Member Highlight: Dr. John Lumpkin

In April, the Blue Cross and Blue Shield of North Carolina Foundation welcomed a new president, Dr. John Lumpkin.

In a recent Q&A released by the foundation, John said he is joining at a critical time for North Carolina. The state is currently debating whether to expand access to Medicaid.

“I am excited about the opportunities we have in front of us at the foundation to be able to participate in improving the health of North Carolinians,” he said. “Many national health policy experts are looking to North Carolina for good reason. The foundation has helped to set the stage for transformation of the systems that impact health in the state.”

Though John had an accomplished career in medicine – he was the first African-American trained in emergency medicine in the country after completing his residency at the University of Chicago – he has no shortage of philanthropic experience. Immediately before taking on his new role, he spent 15 years at the Robert Wood Johnson Foundation (RWJF).

John said his experience at a national funder offers plenty that can be applied at a state-based foundation.

“National philanthropies like RWJF have come to realize that the most effective and dynamic source of positive change are communities and states across the country,” he said. “Further, the evidence is strong that when people in communities from many sectors come together to work on problems they think are important, progress on improving health occurs.”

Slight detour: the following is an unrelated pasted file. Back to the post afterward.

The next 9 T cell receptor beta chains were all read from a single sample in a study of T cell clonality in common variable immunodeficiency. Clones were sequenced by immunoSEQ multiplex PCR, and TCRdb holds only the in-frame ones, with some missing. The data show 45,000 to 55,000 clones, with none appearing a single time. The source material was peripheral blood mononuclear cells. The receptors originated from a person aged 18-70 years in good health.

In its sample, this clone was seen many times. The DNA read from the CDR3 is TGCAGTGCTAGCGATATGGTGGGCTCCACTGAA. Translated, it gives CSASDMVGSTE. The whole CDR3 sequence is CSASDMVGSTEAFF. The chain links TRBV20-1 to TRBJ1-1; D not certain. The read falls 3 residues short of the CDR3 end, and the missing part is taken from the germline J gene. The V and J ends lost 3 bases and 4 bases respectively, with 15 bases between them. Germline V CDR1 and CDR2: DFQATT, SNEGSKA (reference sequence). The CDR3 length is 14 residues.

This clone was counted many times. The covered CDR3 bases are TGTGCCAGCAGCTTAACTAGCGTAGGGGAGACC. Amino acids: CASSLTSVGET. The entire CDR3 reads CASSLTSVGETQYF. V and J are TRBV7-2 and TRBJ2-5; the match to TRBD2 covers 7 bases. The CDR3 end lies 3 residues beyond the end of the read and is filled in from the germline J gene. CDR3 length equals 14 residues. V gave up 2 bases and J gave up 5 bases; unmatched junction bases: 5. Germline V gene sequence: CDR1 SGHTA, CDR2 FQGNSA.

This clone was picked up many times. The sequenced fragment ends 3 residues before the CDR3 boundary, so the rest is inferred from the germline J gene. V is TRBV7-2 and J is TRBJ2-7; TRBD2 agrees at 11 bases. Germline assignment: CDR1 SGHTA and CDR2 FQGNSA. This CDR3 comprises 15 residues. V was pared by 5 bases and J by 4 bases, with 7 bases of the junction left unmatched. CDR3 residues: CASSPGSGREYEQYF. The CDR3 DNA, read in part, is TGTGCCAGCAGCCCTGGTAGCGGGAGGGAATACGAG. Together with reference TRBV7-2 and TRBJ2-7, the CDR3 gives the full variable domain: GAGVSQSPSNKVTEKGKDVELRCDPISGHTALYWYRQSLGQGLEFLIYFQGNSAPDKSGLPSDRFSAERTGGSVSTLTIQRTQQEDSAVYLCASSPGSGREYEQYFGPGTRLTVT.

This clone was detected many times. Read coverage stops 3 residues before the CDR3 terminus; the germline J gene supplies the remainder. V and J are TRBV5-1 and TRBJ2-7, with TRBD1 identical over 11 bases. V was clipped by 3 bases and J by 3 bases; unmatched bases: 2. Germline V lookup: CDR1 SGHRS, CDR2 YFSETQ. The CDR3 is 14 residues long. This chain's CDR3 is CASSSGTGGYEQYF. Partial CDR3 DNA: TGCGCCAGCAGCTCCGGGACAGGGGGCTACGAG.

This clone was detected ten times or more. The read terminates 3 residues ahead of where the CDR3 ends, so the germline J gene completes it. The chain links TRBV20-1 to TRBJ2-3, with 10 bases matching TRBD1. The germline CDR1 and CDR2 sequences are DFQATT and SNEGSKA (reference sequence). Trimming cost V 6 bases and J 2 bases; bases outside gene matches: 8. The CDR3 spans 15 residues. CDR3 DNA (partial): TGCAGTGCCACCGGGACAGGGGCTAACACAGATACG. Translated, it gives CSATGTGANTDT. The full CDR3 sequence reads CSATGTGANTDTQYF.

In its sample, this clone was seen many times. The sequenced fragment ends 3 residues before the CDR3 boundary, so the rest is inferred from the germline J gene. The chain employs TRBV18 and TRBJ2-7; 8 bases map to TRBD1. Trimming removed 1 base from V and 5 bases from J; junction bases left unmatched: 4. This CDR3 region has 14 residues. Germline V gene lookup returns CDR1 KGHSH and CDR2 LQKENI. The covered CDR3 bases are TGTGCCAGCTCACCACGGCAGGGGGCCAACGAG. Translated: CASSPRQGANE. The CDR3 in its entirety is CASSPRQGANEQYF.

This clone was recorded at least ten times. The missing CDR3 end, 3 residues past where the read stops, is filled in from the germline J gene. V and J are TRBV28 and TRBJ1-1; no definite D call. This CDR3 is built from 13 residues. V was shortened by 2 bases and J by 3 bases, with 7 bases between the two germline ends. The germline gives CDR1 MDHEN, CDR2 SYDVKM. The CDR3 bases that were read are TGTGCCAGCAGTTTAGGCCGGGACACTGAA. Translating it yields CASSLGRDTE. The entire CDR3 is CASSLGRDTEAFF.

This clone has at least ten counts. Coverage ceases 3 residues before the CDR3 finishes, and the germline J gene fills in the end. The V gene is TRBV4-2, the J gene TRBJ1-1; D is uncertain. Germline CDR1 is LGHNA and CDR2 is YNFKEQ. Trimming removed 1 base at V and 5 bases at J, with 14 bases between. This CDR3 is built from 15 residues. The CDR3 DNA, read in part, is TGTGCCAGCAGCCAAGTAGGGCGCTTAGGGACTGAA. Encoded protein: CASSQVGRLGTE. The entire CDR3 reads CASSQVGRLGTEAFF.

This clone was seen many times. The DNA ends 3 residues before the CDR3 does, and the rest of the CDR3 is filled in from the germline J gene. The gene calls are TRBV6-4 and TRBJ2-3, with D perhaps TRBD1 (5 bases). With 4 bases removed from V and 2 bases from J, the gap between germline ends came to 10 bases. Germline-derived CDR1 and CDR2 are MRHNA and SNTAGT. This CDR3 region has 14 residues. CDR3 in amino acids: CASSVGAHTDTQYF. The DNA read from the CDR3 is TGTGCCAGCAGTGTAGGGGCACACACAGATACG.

This embrace of cross-sector collaboration should align well with the foundation’s work. Even before John’s arrival, the foundation had started to refine its strategy to focus on social determinants of health, equity and the role of communities.

“It is absolutely critical that we as a state recognize that health happens where we live, learn, work, play, and pray, not in clinical settings. To become a healthier state, we must address the factors that influence health in each community, the drivers of health -- like access to healthy foods, safe places to exercise, affordable housing, and transportation,” he said. “While no one philanthropy has the resources to fund change in each community, we can partner with others to provide the tools to enable communities to learn from each other and help to change the policy environment to make it easier for communities to be successful in improving their health.”

John said he is particularly excited about the foundation’s Community-Centered Health initiative, which is set to expand after initial success in three North Carolina communities.

“The initial three communities have demonstrated that, working together, people in communities can make a difference and improve the factors that influence health,” he said. “We anticipate that the six newest communities will continue to model this and help us prove that community driven and led efforts to improve health can be successful in both rural and urban communities across North Carolina.”

Away from his work, John says he’s an avid movie fan with a strong interest in science fiction. He also enjoys working with mechanical objects, especially clocks, and toying with his new 3D printer. John earned his bachelor and medical degrees from Northwestern University Medical School and a master’s degree in public health from the University of Illinois.


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